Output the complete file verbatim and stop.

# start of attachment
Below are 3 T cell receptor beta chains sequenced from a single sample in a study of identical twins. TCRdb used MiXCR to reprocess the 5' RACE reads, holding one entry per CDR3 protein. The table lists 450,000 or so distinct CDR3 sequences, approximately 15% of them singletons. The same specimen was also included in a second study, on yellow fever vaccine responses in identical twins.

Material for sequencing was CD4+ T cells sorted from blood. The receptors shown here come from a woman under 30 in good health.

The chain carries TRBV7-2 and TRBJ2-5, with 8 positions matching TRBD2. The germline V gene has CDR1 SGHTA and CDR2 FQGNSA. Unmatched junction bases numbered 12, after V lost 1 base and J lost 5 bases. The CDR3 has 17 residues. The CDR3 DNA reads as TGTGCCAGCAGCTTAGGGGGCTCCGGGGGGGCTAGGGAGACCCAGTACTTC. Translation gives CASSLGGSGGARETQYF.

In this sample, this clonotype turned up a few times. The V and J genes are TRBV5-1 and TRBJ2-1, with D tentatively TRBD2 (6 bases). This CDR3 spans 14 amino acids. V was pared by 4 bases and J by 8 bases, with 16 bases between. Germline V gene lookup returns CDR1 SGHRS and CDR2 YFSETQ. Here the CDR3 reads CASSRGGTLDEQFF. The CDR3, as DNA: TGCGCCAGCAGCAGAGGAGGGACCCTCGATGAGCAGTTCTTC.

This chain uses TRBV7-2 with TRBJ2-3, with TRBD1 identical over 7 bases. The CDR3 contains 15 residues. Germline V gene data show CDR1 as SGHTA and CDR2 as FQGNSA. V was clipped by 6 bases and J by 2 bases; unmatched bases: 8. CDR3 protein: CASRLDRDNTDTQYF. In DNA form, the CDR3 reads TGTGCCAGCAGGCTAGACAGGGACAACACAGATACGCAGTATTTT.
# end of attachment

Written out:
Below are 3 T cell receptor beta chains sequenced from a single sample in a study of identical twins. TCRdb used MiXCR to reprocess the 5' RACE reads, holding one entry per CDR3 protein. The table lists 450,000 or so distinct CDR3 sequences, approximately 15% of them singletons. The same specimen was also included in a second study, on yellow fever vaccine responses in identical twins.

Material for sequencing was CD4+ T cells sorted from blood. The receptors shown here come from a woman under 30 in good health.

The chain carries TRBV7-2 and TRBJ2-5, with 8 positions matching TRBD2. The germline V gene has CDR1 SGHTA and CDR2 FQGNSA. Unmatched junction bases numbered 12, after V lost 1 base and J lost 5 bases. The CDR3 has 17 residues. The CDR3 DNA reads as TGTGCCAGCAGCTTAGGGGGCTCCGGGGGGGCTAGGGAGACCCAGTACTTC. Translation gives CASSLGGSGGARETQYF.

In this sample, this clonotype turned up a few times. The V and J genes are TRBV5-1 and TRBJ2-1, with D tentatively TRBD2 (6 bases). This CDR3 spans 14 amino acids. V was pared by 4 bases and J by 8 bases, with 16 bases between. Germline V gene lookup returns CDR1 SGHRS and CDR2 YFSETQ. Here the CDR3 reads CASSRGGTLDEQFF. The CDR3, as DNA: TGCGCCAGCAGCAGAGGAGGGACCCTCGATGAGCAGTTCTTC.

This chain uses TRBV7-2 with TRBJ2-3, with TRBD1 identical over 7 bases. The CDR3 contains 15 residues. Germline V gene data show CDR1 as SGHTA and CDR2 as FQGNSA. V was clipped by 6 bases and J by 2 bases; unmatched bases: 8. CDR3 protein: CASRLDRDNTDTQYF. In DNA form, the CDR3 reads TGTGCCAGCAGGCTAGACAGGGACAACACAGATACGCAGTATTTT.